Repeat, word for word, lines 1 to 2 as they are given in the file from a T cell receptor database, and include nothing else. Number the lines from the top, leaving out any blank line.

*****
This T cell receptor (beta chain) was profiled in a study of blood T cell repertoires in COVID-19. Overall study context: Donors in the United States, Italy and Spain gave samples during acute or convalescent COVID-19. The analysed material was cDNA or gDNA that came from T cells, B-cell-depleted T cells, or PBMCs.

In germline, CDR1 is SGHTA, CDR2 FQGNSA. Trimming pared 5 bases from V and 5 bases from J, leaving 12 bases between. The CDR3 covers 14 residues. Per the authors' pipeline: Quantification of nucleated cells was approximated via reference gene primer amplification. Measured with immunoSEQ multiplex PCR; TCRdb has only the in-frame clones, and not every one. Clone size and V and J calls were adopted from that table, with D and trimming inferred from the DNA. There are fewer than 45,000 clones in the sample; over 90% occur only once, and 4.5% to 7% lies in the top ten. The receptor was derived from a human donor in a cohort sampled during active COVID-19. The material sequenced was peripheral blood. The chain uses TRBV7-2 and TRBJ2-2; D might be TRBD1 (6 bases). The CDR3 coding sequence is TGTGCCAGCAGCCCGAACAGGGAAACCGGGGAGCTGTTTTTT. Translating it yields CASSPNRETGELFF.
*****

This T cell receptor (beta chain) was profiled in a study of blood T cell repertoires in COVID-19. Overall study context: Donors in the United States, Italy and Spain gave samples during acute or convalescent COVID-19. The analysed material was cDNA or gDNA that came from T cells, B-cell-depleted T cells, or PBMCs.

In germline, CDR1 is SGHTA, CDR2 FQGNSA. Trimming pared 5 bases from V and 5 bases from J, leaving 12 bases between. The CDR3 covers 14 residues. Per the authors' pipeline: Quantification of nucleated cells was approximated via reference gene primer amplification. Measured with immunoSEQ multiplex PCR; TCRdb has only the in-frame clones, and not every one. Clone size and V and J calls were adopted from that table, with D and trimming inferred from the DNA. There are fewer than 45,000 clones in the sample; over 90% occur only once, and 4.5% to 7% lies in the top ten. The receptor was derived from a human donor in a cohort sampled during active COVID-19. The material sequenced was peripheral blood. The chain uses TRBV7-2 and TRBJ2-2; D might be TRBD1 (6 bases). The CDR3 coding sequence is TGTGCCAGCAGCCCGAACAGGGAAACCGGGGAGCTGTTTTTT. Translating it yields CASSPNRETGELFF.